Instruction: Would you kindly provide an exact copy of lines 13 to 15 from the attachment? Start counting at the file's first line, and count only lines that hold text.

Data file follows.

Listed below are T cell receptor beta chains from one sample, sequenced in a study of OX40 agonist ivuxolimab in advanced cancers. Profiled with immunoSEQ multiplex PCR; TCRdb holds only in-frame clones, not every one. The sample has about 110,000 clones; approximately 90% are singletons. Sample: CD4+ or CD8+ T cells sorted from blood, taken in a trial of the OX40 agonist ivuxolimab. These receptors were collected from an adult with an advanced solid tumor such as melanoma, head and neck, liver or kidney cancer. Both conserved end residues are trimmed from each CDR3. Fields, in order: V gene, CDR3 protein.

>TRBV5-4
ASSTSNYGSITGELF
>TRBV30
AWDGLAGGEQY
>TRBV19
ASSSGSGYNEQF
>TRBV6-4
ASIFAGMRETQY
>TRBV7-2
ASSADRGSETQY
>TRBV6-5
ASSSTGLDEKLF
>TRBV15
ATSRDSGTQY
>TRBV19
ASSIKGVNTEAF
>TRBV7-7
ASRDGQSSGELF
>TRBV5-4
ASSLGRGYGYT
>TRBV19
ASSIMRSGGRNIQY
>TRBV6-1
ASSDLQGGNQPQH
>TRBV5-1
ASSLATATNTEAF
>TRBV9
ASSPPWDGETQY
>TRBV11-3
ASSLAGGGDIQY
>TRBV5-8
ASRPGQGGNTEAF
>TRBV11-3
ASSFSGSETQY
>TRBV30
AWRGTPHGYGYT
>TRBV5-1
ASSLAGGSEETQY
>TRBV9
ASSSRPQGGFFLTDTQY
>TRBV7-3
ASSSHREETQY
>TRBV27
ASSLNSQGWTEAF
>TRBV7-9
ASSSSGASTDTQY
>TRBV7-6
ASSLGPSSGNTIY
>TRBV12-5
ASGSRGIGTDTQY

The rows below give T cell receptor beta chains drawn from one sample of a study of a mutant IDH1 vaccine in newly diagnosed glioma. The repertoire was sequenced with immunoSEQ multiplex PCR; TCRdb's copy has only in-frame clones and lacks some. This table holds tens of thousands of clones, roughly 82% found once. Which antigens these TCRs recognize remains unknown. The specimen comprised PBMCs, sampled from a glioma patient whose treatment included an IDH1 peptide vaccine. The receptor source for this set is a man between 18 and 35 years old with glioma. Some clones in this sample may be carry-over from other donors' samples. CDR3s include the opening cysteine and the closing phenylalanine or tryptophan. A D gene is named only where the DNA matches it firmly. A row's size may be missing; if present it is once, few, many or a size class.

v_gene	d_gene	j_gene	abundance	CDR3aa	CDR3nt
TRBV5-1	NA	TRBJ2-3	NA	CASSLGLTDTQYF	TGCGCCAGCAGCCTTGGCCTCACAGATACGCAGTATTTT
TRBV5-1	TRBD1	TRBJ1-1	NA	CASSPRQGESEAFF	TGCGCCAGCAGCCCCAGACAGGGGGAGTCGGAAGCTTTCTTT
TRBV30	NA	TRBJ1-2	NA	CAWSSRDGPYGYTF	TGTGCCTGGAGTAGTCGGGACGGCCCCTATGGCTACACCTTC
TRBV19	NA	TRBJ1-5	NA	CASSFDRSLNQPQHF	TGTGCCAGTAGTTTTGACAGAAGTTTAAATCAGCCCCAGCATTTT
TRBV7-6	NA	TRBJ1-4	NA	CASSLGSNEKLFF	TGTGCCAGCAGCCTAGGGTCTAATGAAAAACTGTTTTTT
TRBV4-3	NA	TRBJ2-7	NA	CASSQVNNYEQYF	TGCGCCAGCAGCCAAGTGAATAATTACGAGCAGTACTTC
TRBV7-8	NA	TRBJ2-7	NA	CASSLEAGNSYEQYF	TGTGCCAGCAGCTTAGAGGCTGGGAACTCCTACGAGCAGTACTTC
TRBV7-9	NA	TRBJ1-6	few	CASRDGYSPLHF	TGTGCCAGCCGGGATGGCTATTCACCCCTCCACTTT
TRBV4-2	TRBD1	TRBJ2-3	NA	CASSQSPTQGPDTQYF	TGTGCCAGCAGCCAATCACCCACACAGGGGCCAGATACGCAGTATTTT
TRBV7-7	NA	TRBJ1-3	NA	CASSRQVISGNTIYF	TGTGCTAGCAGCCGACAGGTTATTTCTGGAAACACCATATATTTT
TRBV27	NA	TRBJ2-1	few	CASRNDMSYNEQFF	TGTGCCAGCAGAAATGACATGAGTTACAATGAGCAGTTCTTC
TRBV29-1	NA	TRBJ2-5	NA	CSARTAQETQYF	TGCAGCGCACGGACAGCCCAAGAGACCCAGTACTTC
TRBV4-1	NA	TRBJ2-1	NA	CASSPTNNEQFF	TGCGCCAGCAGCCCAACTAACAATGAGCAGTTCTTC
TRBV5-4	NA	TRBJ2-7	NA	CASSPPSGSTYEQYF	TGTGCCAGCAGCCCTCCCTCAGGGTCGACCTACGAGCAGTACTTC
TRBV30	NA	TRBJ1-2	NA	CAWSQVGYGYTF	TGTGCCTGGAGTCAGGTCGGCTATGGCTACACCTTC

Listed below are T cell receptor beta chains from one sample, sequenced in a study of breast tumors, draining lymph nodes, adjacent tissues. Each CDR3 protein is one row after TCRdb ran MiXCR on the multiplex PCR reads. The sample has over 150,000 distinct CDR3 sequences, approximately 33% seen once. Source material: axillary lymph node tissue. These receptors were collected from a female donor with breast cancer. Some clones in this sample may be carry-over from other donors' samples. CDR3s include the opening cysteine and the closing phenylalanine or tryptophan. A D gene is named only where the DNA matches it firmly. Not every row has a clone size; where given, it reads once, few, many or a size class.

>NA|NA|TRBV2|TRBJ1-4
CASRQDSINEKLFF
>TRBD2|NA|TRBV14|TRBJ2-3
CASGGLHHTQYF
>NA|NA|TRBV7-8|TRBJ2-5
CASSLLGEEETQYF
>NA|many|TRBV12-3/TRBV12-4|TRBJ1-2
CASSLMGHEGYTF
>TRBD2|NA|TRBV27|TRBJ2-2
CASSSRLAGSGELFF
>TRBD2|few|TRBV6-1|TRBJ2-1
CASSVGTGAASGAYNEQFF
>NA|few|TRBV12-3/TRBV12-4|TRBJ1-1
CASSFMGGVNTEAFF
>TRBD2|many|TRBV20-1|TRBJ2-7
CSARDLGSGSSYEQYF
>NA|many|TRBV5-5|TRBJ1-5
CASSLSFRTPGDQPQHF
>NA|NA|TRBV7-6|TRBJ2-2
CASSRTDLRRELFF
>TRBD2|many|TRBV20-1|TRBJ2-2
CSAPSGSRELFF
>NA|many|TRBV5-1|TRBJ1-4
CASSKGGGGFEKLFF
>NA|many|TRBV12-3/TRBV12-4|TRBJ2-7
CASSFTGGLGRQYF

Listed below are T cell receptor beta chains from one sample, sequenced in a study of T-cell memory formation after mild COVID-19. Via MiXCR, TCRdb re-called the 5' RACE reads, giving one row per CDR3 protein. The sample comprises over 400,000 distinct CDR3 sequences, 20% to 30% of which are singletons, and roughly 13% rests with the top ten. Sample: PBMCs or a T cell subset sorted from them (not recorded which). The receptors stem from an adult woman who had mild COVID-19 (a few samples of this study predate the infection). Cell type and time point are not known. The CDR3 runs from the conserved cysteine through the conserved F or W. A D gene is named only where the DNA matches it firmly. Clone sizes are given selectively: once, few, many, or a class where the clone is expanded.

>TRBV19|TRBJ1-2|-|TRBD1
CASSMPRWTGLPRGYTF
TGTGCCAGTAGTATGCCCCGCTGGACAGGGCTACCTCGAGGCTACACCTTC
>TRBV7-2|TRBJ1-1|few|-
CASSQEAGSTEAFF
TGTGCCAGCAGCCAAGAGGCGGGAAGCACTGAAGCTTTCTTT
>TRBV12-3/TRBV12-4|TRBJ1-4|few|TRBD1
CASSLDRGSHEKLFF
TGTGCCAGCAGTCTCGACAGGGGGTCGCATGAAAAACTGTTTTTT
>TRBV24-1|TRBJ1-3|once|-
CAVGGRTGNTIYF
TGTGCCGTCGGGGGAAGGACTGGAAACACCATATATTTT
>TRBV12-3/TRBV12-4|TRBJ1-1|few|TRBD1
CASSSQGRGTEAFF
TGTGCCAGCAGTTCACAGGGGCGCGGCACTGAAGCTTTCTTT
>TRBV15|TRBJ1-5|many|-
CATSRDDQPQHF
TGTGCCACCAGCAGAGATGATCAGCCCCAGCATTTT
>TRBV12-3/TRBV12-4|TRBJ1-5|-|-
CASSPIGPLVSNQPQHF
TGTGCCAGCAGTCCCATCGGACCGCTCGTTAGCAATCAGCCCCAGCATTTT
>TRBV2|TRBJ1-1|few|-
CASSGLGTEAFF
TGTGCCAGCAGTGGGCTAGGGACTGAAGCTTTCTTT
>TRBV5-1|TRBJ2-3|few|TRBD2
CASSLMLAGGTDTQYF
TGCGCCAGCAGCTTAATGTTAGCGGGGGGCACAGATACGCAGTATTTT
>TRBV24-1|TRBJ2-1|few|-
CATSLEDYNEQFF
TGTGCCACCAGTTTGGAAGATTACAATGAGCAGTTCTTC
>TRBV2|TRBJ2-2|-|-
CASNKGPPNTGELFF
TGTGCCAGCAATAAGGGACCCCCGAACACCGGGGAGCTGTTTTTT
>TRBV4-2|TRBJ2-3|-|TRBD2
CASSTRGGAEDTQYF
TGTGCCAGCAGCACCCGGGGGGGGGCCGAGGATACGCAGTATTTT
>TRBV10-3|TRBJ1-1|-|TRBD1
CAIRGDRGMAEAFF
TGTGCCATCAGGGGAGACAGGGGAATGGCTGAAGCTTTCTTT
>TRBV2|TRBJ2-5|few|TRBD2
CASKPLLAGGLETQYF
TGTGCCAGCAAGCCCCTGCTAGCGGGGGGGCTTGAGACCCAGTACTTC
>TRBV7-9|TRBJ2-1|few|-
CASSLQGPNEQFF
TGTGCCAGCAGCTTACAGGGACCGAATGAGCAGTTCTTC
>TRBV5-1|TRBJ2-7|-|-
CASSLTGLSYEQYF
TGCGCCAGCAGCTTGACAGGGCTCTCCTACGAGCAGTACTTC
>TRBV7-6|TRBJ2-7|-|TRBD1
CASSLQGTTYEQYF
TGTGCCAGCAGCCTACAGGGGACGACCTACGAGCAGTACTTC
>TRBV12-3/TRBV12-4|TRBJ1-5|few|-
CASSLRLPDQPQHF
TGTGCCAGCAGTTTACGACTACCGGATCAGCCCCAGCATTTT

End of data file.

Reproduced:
ASSSTGLDEKLF
>TRBV15
ATSRDSGTQY